Two members of the House Oversight and Government Reform National Security Subcommittee are calling on the Obama administration to find a new place to store the sensitive, personal information it collects from federal employees.
“In the wake of the recent data breaches at the Office of Personnel Management (OPM) that compromised sensitive security clearance information for over 20 million Americans, the need to identify the key vulnerabilities in our system and make actionable recommendations has never been more urgent,” Reps. Ted Lieu (D-Calif.) and Steve Russell (R-Okla.) wrote, in an Oct. 7 letter to David Mader, acting deputy director for management at the Office of Management and Budget. “We strongly believe that security clearance data — which has been described as ‘crown jewels’ of our national intelligence — should not be protected by OPM, which is neither an intelligence agency nor a defense organization.”
The House Oversight and Government Reform Committee conducted two hearings in June to investigate the OPM breaches. Lieu and Russell were shocked at that time to learn that the agency had failed to fixed long-known vulnerabilities to its data security.
“While we have renewed faith in OPM’s efforts to overhaul its systems under the leadership of Acting Director Beth Cobert, we continue to believe that it is inappropriate in the 21st century for extremely sensitive data of American national security personnel to be housed in an agency without a national security focus,” they wrote. “Simply put, OPM was not designed to house and protect this sensitive data.”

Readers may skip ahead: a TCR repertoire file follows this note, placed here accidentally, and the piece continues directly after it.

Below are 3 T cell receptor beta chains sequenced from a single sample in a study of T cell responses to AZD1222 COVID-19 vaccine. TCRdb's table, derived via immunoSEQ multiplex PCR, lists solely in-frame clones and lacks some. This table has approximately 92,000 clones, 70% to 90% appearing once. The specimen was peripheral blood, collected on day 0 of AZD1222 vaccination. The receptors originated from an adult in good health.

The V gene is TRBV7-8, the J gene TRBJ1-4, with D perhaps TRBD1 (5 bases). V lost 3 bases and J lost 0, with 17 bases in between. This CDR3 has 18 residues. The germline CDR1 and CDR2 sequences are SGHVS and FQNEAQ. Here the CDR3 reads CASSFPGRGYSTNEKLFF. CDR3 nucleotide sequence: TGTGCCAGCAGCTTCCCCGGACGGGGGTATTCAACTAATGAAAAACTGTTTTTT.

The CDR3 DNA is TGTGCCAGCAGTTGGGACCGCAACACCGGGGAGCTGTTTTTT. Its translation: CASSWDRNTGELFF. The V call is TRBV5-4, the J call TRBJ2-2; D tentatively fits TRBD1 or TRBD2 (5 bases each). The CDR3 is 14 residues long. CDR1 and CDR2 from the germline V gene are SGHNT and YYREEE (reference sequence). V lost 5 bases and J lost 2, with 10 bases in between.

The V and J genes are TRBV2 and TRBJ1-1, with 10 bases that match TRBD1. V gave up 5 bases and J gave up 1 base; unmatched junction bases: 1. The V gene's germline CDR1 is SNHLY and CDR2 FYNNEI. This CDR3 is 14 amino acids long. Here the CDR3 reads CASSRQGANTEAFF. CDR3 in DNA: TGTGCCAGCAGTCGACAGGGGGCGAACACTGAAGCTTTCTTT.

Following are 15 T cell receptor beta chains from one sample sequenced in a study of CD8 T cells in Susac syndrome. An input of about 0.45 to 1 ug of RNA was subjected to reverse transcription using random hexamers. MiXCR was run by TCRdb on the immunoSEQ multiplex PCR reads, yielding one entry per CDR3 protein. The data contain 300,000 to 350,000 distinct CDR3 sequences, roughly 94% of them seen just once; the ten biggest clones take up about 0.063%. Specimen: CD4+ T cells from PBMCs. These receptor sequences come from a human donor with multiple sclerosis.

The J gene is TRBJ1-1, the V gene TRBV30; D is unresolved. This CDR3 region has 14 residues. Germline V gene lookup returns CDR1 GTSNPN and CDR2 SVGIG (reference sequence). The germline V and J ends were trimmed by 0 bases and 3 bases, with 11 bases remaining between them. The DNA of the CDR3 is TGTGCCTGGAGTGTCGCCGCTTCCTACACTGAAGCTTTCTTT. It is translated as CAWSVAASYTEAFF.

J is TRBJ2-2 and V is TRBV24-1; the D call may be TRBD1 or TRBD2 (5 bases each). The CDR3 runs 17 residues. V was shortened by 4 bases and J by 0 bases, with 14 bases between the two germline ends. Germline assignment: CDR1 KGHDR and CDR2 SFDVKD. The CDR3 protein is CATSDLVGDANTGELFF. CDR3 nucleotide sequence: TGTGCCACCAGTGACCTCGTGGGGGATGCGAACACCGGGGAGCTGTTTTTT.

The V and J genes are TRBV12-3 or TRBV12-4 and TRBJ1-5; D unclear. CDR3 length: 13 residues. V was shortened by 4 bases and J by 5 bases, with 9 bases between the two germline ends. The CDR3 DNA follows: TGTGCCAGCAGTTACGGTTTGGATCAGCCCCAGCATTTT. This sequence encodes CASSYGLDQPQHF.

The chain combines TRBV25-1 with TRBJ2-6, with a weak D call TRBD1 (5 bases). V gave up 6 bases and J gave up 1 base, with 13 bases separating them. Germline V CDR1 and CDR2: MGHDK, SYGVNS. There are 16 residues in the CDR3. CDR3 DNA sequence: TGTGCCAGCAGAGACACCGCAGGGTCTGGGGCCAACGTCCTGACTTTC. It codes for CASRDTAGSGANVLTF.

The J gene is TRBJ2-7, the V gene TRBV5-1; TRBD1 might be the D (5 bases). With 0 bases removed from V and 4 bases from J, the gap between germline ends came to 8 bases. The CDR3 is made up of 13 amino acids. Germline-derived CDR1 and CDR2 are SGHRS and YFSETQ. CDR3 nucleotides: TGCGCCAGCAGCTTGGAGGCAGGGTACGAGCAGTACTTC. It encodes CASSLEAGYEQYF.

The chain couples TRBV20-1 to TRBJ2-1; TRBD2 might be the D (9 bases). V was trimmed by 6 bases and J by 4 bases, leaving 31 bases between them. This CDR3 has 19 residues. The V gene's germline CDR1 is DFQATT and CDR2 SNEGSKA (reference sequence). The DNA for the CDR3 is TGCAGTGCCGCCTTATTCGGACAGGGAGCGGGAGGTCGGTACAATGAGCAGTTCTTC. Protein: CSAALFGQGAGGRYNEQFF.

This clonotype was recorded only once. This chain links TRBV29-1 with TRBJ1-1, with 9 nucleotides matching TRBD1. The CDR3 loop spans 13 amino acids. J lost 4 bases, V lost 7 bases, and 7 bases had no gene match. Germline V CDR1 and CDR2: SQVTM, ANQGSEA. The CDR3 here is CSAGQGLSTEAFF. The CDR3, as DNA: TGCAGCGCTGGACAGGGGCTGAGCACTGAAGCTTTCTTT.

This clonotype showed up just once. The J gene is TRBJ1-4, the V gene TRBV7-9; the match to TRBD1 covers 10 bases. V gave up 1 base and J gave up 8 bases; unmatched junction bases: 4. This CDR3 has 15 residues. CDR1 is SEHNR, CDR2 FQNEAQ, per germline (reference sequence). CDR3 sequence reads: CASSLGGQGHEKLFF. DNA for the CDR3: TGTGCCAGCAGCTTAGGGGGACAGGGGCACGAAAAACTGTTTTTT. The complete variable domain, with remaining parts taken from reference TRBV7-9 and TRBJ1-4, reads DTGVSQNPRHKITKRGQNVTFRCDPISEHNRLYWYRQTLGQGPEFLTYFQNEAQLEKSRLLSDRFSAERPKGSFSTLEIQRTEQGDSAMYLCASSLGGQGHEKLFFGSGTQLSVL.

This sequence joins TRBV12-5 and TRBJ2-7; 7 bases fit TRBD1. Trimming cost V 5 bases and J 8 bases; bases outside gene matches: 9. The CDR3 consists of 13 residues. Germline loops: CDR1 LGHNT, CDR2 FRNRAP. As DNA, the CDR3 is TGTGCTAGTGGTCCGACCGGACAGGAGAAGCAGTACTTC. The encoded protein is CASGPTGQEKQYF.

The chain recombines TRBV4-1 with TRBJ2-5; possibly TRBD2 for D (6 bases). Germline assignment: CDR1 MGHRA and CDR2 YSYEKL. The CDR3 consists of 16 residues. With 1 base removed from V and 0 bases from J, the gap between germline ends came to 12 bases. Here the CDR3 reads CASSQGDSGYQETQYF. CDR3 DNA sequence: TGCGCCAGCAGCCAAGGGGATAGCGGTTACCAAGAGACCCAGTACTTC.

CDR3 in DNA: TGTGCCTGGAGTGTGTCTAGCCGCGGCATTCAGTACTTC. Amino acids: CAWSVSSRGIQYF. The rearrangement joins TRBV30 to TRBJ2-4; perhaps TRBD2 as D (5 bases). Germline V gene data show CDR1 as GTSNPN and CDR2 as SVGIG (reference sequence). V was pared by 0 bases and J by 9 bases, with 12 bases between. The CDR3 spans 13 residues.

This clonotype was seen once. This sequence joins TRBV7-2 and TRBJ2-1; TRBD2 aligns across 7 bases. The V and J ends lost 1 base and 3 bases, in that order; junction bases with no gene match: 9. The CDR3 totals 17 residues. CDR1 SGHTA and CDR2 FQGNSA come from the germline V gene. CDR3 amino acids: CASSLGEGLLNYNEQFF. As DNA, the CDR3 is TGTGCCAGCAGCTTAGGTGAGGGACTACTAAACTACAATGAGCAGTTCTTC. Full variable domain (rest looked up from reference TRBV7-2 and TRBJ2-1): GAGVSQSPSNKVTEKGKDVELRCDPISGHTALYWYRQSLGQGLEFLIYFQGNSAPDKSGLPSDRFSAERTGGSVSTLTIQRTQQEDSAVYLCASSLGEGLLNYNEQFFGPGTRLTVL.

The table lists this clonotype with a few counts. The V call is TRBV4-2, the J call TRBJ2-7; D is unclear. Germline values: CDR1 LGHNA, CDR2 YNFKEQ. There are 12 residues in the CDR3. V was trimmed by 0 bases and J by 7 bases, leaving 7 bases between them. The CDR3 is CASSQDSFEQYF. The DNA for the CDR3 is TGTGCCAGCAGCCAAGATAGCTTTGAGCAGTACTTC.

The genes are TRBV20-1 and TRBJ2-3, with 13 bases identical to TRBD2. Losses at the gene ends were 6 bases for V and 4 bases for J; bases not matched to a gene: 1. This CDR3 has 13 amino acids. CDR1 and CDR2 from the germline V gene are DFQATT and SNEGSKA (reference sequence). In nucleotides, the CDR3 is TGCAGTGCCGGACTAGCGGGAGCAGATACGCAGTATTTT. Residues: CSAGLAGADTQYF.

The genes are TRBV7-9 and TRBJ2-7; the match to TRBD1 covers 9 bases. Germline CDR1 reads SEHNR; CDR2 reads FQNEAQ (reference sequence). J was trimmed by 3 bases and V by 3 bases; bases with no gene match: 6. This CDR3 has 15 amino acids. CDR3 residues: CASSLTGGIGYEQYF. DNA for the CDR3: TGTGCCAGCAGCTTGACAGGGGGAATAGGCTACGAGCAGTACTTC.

Mader serves as the chairman of President’s Suitability and Security Clearance Performance Accountability Council, which is nearing the end of a 90-day review of “information security, governance, policy, and other aspects of the security and suitability determination process.”
Lieu and Russell see this review as an ideal opportunity to target weaknesses in the government’s background investigations process.
The lawmakers called on PAC to identify a more appropriate — and secure — location to keep the sensitive personal data the government collects as part of the security clearance process. They also have drafted legislation that would help accomplish that goal.
“There is an increasing need to reevaluate what type of information we need to store,” the lawmakers wrote. “Monitoring for unusual bank or travel activity can often tell us more information about a person than their neighbors and address for the past 10 years. The antiquated SF-86 should be modernized for 21st century threats. We also urge the PAC to reduce the large number of personnel that are granted security clearances to further minimize the risk.”